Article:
Here is an example of how difficult it is to get a plane off the ground, so to speak. This doesn’t only refer to mechanics, but also to money. The Adam A700 was a victim of financial issues, even though it was produced during the early 2000s aviation start-up boom. Things looked positive, as many plane start-ups were succeeding, but sadly the Adam was not one of the fruitful ones.
The six-seat A700 had two Williams FJ33s mounted on the fuselage and twin wing-mounted booms supporting aft twin rudders, linked by a high horizontal stabilizer. The same went for its A500 piston-powered sister. By 2008, the Adam went bankrupt and was never seen again.
Army standards are high, as they should be. Equipment, tools, and especially aircraft need to be of an impeccably high standard. This is for combat after all and things need to run as smooth as possible. When the Curtiss-Wright VZ-7 burst onto the scene, it looked like it was born for the army.
It even got the nickname "the flying jeep," and all signs pointed to "yes." No doubt that this thing was dangerous and unique, there weren't any shrouds around the propellors. Nevertheless, the military did just not approve of it and it never really saw its potential. Farewell flying jeep, you tried.
The Hiller X-18 was sort of the guinea pig for tilt-wing and VSTOL technology and for some time things looked hopeful. One might even call this particular flying machine a prototype for the Osprey. Sadly things took a turn and the X 18 engineers discovered that it couldn't even withstand a gust of wind.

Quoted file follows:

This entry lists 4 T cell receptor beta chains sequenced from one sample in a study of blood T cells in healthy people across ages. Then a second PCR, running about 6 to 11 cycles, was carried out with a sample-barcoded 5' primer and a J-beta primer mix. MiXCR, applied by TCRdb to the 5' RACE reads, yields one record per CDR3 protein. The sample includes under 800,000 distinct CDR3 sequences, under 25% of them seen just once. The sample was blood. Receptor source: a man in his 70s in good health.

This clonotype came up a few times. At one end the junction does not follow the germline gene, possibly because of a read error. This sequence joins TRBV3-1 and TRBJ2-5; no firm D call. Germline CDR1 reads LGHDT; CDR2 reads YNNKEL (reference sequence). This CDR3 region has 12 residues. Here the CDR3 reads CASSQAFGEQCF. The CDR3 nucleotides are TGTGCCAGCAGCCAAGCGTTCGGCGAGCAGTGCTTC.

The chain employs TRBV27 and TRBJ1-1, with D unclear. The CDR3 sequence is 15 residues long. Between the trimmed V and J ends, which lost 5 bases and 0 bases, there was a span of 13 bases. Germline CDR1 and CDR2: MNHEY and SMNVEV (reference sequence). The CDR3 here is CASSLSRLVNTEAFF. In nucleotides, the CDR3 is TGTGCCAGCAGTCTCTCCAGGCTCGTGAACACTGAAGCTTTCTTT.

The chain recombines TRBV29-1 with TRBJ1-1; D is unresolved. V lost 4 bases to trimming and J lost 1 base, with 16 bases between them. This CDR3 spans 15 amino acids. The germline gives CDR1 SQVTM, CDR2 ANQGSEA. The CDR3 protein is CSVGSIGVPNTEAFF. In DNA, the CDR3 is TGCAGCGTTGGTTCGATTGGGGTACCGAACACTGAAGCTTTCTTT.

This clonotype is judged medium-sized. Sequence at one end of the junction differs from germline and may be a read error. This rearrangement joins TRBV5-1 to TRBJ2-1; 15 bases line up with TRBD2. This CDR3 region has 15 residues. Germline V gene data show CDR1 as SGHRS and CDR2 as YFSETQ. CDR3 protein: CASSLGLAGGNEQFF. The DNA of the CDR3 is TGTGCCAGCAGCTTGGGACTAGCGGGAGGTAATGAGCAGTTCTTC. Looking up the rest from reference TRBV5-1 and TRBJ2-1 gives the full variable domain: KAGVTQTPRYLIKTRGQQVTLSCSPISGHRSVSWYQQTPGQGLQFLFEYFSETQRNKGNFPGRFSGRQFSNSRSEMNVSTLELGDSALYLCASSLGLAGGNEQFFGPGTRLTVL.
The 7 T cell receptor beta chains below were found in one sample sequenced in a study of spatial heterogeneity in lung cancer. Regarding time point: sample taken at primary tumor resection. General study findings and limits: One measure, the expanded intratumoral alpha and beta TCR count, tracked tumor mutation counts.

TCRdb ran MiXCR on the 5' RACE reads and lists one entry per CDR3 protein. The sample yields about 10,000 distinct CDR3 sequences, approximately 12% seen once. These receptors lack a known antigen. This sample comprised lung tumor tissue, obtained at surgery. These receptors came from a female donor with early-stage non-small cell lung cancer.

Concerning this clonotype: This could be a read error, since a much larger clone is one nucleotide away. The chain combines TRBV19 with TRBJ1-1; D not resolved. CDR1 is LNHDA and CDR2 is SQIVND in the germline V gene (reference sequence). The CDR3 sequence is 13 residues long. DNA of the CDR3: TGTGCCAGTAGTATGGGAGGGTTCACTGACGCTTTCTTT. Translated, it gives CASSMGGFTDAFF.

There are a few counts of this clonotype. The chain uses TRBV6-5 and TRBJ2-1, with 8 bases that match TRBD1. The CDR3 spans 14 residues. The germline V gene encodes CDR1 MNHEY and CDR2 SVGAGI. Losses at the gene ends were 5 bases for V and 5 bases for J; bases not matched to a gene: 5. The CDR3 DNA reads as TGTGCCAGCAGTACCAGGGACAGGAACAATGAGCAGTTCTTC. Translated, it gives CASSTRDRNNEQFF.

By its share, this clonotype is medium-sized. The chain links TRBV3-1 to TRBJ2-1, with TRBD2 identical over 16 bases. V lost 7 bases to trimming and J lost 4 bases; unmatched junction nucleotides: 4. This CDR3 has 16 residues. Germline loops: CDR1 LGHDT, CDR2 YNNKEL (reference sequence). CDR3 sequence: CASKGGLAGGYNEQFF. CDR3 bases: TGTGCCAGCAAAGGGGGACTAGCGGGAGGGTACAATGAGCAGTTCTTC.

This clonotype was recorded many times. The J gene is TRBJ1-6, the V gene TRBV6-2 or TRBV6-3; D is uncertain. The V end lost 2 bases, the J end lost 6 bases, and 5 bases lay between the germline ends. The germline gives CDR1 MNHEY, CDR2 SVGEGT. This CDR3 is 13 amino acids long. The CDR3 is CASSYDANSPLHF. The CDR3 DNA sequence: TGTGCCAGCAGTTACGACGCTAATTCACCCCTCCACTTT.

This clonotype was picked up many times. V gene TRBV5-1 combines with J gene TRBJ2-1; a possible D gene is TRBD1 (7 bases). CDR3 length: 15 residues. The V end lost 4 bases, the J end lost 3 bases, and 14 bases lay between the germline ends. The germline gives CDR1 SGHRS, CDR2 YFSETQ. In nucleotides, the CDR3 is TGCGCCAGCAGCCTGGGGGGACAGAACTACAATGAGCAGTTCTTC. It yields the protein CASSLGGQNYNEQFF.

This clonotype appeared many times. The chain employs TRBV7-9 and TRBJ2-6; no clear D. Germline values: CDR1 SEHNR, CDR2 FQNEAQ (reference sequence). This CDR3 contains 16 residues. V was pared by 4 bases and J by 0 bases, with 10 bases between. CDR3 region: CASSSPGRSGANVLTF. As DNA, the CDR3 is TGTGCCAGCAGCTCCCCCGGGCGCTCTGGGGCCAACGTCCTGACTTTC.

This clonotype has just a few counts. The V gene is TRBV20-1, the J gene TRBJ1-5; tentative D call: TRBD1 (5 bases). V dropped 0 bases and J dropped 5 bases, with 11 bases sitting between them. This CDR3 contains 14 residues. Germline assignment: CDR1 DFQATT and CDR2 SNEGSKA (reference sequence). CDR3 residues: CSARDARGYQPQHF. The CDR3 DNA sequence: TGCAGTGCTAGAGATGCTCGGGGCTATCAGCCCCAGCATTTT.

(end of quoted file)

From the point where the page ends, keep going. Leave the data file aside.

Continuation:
The engines were not cross-linked, resulting in engine failure and ultimate crashing. Less ideal for planes. To much crashing deterred production, the Hiller X-18 came to a halt and all production was ceased. It did however inspire later models and laid the groundwork for more developed technologies.
Aviation Traders Carvair
The Carvair had its first take-off in the year 1961, but of the 21 built planes that were built, as many as eight of them were involved in crashes. That does not say much for reliability. This probably had something to do with the fact that the Aviation Traders company founded by entrepreneur Freddie Laker attempted to convert the surplus of Douglas DC-4 engines into car transporters, fit for 25 passengers.
Knowing the reputation of Douglas, this did not sound like a good idea. Of course, there is a lot of money in transporting cars and the details were overlooked. The result was many many accidents. Needless to say, it was discontinued.
Opinions vary on whether or not the Wichita-built Starship was ever a creation of beauty or a total absurdity. Commercially, it was unquestionably, an utter failure. 53 (too many) of these ridiculous planes were produced between the 1980s and early 1990s.
Over a decade later, in 2003, to be precise, Raytheon Aircraft and the Federal Aviation Administration announced they intended to recall all of the Starships ever made and additionally scrap the ones that had been made because the airframer could no longer support them. A monumental loss indeed. It's safe to say that this was quite the failure and example of overly lavish designs that are completely unnecessary.